Dinny McMahon spent six years in Beijing as a financial reporter with The Wall Street Journal, where he focused on rising Chinese debt levels, urbanization, and the role of the country's state sector in its economy. Prior to that he was Shanghai-based reporter with Dow Jones Newswires, where he wrote about China's foreign exchange markets. In 2015, McMahon left China and The Wall Street Journal to take up a fellowship at the Woodrow Wilson International Centre for Scholars, a think tank in Washington DC. He was awarded the fellowship to write this book.
One of the clearest and most thorough statements of an argument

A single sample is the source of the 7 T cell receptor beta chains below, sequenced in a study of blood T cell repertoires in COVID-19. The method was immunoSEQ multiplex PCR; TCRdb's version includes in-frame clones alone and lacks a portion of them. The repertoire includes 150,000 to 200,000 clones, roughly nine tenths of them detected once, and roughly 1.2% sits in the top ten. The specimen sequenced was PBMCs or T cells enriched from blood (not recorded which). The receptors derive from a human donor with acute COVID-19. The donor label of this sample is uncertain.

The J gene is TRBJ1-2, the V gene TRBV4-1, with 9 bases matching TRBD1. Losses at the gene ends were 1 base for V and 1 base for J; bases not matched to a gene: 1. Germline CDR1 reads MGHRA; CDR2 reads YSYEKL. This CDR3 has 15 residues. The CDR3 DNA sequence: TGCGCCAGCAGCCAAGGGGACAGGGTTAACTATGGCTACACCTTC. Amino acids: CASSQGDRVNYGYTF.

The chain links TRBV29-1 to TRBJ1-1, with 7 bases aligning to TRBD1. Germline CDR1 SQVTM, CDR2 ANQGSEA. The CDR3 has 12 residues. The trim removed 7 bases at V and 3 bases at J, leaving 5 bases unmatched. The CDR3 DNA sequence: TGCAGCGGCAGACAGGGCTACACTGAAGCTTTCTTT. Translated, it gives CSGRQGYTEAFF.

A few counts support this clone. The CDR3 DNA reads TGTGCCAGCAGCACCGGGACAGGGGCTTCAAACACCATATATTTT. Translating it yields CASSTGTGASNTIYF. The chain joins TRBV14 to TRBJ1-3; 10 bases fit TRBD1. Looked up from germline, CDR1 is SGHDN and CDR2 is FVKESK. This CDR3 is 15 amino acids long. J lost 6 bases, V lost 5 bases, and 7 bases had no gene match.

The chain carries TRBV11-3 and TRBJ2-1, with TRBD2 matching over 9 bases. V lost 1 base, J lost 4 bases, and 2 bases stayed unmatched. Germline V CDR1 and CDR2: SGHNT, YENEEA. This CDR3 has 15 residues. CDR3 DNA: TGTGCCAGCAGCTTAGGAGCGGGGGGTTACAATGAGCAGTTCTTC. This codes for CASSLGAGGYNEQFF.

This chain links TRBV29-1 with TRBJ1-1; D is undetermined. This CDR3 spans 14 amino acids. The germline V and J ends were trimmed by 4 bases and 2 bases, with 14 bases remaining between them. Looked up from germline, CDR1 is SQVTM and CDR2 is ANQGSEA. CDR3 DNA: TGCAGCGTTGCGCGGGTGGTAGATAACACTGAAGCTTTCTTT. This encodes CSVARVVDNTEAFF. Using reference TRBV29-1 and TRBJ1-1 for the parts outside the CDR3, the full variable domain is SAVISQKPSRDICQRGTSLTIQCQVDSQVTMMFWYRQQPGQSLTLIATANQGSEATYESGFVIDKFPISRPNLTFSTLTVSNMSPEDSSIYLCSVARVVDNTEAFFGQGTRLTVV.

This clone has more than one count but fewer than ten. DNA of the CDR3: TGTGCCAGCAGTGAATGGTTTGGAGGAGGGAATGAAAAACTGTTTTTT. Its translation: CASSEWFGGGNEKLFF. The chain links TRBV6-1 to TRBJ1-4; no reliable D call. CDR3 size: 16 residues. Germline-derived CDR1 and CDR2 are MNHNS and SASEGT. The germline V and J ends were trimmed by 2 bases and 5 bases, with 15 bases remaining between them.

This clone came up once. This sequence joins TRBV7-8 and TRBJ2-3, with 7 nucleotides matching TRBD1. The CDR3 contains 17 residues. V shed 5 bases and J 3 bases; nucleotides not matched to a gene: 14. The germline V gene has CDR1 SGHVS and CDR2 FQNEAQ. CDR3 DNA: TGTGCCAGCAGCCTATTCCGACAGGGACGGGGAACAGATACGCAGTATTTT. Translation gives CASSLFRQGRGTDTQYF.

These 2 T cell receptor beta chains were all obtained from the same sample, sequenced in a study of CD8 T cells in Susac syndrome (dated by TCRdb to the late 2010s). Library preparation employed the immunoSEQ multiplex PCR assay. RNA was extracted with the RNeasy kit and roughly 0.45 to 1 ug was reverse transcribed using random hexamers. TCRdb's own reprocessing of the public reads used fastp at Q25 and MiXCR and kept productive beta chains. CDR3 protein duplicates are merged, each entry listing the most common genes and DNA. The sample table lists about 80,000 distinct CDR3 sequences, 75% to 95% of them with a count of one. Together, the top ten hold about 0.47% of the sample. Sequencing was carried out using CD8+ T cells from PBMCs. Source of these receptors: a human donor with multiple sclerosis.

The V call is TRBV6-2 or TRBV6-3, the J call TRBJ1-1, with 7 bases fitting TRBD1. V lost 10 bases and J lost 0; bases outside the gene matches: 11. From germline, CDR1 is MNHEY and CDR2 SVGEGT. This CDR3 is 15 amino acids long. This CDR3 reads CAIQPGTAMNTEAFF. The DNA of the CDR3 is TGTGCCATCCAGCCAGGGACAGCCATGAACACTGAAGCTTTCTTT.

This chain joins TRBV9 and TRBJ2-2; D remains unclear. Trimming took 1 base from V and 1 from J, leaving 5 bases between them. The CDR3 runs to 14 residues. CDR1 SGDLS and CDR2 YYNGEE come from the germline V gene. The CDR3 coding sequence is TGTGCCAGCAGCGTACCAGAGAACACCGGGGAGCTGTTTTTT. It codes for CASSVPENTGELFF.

often made about the country: that its government has relied on
constant stimulus to keep growth strong, an addiction that is bound
to backfire. Second, he comes closer than any previous writer to
covering the Chinese economy as Michael Lewis, the hugely
author of The Big Short, might do. His analysis is informed but accessible, animated by anecdotes and characters, some colourful, some verging on tragic . . . McMahon is among the most compelling of the many analysts who conclude that China's economic miracle will end painfully